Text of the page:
The thief said, “Sethani addressed me as ‘brother’. Something should be given to sister.” After saying so, he went in and he had one Vedh of gold, he put it on the bed of Sethani.

Then, both went to another place.

As the thief went inside another house, one Sethani was sleeping. The hand of the thief fell on the bag of salt. He assumed it as an auspicious sugar. He took a pinch from it and he put in his mouth then; it tasted it as salt. He soon came out. The King asked, “What happened?”

The thief said, “Brother I ate the salt of this house. Now I cannot be a betrayer. Let us go to another house.”

The King wondered whether the man was a hermit or a thief.

They went to the third house. The King show him the way of going inside. In the house when the thief fumbled everywhere in the darkness; then the sack of maize came in his hand. The thief soon came out and told the King, “Brother! It was a good omen. Maize came in my hand but could I loot the same house where a good omen had happened? This good omen would be fulfilled. Now let us go to another place.”

The King said, “Now lets us go and break-in the palace.”

Both went to the palace. They went inside the palace but there they did not find any security guard.

The thief asked, “Brother, what is this? There was no security in the town, not a single man is seen in the royal palace. The arrangement and alertness of the King Vikram is much praised then what is this?”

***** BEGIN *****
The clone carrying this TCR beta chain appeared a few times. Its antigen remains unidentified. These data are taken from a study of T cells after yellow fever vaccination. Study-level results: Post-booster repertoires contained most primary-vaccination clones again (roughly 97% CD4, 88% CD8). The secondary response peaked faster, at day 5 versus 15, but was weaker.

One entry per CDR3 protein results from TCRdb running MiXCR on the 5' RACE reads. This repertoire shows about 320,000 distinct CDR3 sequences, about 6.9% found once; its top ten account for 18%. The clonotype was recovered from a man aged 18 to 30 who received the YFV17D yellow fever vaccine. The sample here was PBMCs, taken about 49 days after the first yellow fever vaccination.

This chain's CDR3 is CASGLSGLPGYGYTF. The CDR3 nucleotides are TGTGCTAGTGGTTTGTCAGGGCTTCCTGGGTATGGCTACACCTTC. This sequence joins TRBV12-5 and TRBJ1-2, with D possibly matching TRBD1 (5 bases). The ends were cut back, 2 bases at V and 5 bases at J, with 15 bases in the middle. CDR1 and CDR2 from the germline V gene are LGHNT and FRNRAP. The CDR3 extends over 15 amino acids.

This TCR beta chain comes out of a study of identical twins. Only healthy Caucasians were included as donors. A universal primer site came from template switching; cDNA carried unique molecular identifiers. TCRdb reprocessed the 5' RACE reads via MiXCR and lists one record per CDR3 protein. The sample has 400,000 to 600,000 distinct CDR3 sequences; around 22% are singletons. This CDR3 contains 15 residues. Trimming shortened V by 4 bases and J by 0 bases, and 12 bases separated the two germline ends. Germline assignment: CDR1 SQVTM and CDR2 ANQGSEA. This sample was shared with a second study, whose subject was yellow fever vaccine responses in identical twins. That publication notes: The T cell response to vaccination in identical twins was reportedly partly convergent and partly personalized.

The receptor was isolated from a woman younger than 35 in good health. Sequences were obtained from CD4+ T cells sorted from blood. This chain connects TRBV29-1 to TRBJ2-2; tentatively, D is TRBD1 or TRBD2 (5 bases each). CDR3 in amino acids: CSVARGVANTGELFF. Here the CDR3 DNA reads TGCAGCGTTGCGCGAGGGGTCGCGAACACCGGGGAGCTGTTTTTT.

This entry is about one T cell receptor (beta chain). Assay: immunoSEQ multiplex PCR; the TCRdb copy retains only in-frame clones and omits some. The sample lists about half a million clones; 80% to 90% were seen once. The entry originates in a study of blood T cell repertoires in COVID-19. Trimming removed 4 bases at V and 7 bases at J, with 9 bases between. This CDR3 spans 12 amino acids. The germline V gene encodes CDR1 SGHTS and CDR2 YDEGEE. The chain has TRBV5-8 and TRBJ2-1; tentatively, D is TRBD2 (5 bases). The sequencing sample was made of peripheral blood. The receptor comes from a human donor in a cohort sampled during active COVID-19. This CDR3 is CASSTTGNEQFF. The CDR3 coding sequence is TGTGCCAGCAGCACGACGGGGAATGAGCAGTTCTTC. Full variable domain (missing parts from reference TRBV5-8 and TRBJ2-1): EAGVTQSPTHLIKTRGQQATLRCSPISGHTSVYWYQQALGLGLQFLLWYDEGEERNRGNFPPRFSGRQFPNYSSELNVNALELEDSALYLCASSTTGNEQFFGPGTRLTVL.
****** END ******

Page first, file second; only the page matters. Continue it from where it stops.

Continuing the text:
The King said, “Oh, brother outside the palace the boasts regarding the well ordered security in King Vikram’s country must be going on; but here such type of anarchy prevails. The King does not pay heed to this matter.”

In the palace, the queen was sleeping on the swinging cot. The King told the thief, “The legs of this swinging cot are made of gold. You remove these golden legs of cot, so your children and grand children can eat happily without making any other effort of earning.”

How could I remove the swinging cot? What would happen if the queen sleeping on it, would wake up? Then, the thief started to pile up mattresses one above another. He made a big heap of mattresses by the swing. He cut the heavy chain of the swing so adeptly that the body of the queen remained on the mattresses.

Then, thief by his teeth pulled out the swing from hooks. By ransacking it, he removed separately the four legs of the swinging cot. Taking the four legs both went to one corner of the fort.

The thief said, “Brother, take these two legs of your share. Lets us have equal share.”

The king said, “I will take only one leg because you have done hard work.”

The thief said, “No, you had provided me all addresses so you have also put in much effort.”

Soon one owl sitting on a tree chirped.

Immediately the thief told the King, “I have identified you. Well done King, under your watch you himself made me to steal in your palace.”

The King laughed and asked, “How could you make out that I am King?”

The thief said, “King, I know the language of the birds. Whatever the owl spoke, it meant that the owner of these stolen items is standing here only.”

The king congratulated the thief. He took the thief to his royal palace. On the second day, he bestowed thief by arranging a big assembly.

He appreciated his morality and conferred a good job in his royal court.